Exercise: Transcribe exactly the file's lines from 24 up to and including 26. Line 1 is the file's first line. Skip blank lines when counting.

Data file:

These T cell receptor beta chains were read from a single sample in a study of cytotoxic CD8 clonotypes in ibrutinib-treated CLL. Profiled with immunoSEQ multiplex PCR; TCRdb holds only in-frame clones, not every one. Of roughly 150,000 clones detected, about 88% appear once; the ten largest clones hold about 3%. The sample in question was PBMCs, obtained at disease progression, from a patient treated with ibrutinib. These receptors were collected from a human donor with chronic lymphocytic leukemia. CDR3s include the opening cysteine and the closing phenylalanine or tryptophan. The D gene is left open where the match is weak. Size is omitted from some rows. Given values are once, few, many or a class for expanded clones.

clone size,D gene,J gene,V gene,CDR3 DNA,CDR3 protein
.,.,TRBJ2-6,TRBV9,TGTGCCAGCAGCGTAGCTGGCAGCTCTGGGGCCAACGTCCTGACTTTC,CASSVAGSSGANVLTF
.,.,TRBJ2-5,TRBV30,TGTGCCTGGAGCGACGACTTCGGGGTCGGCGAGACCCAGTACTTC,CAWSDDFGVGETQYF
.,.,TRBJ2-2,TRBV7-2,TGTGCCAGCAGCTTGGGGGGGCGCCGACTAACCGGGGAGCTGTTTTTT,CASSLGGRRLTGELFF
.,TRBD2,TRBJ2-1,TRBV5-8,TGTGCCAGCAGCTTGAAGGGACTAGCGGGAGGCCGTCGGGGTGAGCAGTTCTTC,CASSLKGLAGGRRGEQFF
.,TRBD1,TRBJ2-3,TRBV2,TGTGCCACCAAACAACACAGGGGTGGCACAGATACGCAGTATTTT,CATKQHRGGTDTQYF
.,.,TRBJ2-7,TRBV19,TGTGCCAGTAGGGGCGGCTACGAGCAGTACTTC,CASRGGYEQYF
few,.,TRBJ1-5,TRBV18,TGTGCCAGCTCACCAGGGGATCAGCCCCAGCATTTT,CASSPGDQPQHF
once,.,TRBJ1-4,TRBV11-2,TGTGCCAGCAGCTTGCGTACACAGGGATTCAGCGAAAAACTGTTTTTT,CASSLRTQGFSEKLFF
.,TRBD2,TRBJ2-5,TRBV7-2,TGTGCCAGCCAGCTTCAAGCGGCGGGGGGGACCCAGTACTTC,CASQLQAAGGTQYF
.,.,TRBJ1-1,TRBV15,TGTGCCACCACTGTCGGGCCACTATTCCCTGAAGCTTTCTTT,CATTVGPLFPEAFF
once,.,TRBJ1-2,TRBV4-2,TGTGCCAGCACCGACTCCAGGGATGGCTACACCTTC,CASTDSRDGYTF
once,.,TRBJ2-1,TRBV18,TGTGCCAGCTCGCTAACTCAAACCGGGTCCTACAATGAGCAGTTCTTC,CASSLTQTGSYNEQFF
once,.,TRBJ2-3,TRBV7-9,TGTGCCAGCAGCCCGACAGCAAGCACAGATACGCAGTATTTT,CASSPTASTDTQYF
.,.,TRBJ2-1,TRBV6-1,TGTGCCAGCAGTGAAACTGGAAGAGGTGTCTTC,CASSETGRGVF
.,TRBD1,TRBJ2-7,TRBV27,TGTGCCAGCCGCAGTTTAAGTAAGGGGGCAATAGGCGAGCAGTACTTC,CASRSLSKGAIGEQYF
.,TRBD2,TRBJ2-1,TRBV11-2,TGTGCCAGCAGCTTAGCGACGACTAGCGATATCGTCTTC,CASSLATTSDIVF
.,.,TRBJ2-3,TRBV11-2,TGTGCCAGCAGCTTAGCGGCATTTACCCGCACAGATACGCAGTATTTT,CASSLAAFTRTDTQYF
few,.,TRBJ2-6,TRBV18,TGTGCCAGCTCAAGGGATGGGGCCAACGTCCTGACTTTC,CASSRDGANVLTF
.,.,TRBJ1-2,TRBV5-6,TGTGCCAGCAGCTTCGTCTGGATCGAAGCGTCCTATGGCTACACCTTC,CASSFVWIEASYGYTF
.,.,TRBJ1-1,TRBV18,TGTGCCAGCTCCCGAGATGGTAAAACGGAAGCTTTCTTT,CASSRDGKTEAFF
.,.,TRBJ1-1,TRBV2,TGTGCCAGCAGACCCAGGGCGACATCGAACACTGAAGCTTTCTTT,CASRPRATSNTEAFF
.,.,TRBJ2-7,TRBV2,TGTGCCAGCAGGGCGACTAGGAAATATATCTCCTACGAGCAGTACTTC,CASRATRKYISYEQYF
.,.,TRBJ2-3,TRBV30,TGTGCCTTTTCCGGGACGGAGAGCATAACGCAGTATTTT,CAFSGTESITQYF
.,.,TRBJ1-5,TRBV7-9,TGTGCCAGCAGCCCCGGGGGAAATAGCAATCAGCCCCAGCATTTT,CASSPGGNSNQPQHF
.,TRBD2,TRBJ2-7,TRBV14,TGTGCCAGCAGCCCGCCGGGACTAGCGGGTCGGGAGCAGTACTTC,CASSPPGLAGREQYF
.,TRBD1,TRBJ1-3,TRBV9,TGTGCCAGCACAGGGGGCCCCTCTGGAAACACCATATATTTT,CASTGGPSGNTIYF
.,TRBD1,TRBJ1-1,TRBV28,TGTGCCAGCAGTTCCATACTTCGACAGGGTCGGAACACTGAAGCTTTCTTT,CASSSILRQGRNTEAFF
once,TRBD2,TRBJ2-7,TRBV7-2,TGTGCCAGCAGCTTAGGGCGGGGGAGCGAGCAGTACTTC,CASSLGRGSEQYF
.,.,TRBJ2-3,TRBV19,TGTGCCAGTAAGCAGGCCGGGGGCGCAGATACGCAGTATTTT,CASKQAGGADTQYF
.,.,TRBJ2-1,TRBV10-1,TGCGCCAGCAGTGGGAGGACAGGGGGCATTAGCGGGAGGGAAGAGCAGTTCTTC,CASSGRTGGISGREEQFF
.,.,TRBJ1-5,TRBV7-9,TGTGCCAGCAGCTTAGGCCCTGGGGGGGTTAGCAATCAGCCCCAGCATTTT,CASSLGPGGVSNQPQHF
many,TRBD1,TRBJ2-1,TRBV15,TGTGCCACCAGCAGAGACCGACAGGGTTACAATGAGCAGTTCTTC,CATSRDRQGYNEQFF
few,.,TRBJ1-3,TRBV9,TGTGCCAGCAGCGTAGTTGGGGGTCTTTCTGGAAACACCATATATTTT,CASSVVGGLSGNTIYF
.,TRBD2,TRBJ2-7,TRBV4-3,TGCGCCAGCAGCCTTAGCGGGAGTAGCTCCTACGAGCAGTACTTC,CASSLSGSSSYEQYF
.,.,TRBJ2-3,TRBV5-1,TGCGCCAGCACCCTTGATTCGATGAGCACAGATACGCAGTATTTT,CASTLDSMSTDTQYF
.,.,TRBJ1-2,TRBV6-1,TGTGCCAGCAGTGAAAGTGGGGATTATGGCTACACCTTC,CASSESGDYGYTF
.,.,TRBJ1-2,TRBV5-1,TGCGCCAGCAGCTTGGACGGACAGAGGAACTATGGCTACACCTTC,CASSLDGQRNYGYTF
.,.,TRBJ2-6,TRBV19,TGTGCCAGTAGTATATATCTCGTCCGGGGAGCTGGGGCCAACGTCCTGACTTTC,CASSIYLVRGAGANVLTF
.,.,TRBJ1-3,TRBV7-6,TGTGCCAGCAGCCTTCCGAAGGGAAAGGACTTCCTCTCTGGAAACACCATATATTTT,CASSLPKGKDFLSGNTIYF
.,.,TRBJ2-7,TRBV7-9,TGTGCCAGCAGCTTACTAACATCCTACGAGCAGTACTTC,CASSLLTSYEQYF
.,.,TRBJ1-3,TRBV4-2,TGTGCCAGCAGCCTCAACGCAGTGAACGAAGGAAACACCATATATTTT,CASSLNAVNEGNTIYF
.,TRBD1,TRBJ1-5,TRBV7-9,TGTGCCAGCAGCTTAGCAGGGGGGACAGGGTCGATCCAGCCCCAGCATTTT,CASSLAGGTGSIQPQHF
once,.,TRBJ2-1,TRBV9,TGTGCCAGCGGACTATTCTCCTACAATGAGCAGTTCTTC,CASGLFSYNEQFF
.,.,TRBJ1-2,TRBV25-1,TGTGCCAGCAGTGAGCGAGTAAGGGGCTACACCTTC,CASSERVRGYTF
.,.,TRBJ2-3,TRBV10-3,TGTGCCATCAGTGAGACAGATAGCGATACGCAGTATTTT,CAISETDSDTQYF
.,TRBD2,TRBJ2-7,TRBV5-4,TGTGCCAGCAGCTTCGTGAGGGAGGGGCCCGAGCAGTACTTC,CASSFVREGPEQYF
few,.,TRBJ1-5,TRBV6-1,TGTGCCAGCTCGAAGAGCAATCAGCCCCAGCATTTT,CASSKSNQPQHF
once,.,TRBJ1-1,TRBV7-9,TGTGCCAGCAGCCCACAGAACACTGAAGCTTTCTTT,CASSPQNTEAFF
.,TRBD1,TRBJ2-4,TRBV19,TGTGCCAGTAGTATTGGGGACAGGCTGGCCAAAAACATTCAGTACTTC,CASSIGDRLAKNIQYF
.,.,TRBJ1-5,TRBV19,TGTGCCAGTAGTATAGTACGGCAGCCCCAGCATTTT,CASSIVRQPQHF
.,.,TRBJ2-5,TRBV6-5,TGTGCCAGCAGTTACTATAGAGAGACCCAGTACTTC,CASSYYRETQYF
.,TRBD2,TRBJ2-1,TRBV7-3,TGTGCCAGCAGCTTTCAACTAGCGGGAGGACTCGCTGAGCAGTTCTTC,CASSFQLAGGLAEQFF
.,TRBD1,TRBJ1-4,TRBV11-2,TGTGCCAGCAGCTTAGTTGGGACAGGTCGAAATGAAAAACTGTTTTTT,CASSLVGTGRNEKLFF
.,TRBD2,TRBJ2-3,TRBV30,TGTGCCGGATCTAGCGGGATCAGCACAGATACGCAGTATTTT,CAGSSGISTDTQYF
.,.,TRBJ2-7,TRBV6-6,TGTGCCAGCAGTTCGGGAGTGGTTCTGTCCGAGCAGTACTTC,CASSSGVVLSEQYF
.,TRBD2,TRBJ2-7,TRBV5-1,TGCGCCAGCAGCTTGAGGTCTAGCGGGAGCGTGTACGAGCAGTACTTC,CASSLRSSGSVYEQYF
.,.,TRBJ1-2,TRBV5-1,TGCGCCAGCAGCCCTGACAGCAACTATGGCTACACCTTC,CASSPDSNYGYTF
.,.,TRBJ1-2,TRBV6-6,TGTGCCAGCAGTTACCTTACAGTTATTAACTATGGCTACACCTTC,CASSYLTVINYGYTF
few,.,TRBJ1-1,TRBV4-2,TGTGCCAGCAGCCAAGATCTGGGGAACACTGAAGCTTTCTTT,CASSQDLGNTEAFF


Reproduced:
.,.,TRBJ2-7,TRBV2,TGTGCCAGCAGGGCGACTAGGAAATATATCTCCTACGAGCAGTACTTC,CASRATRKYISYEQYF
.,.,TRBJ2-3,TRBV30,TGTGCCTTTTCCGGGACGGAGAGCATAACGCAGTATTTT,CAFSGTESITQYF
.,.,TRBJ1-5,TRBV7-9,TGTGCCAGCAGCCCCGGGGGAAATAGCAATCAGCCCCAGCATTTT,CASSPGGNSNQPQHF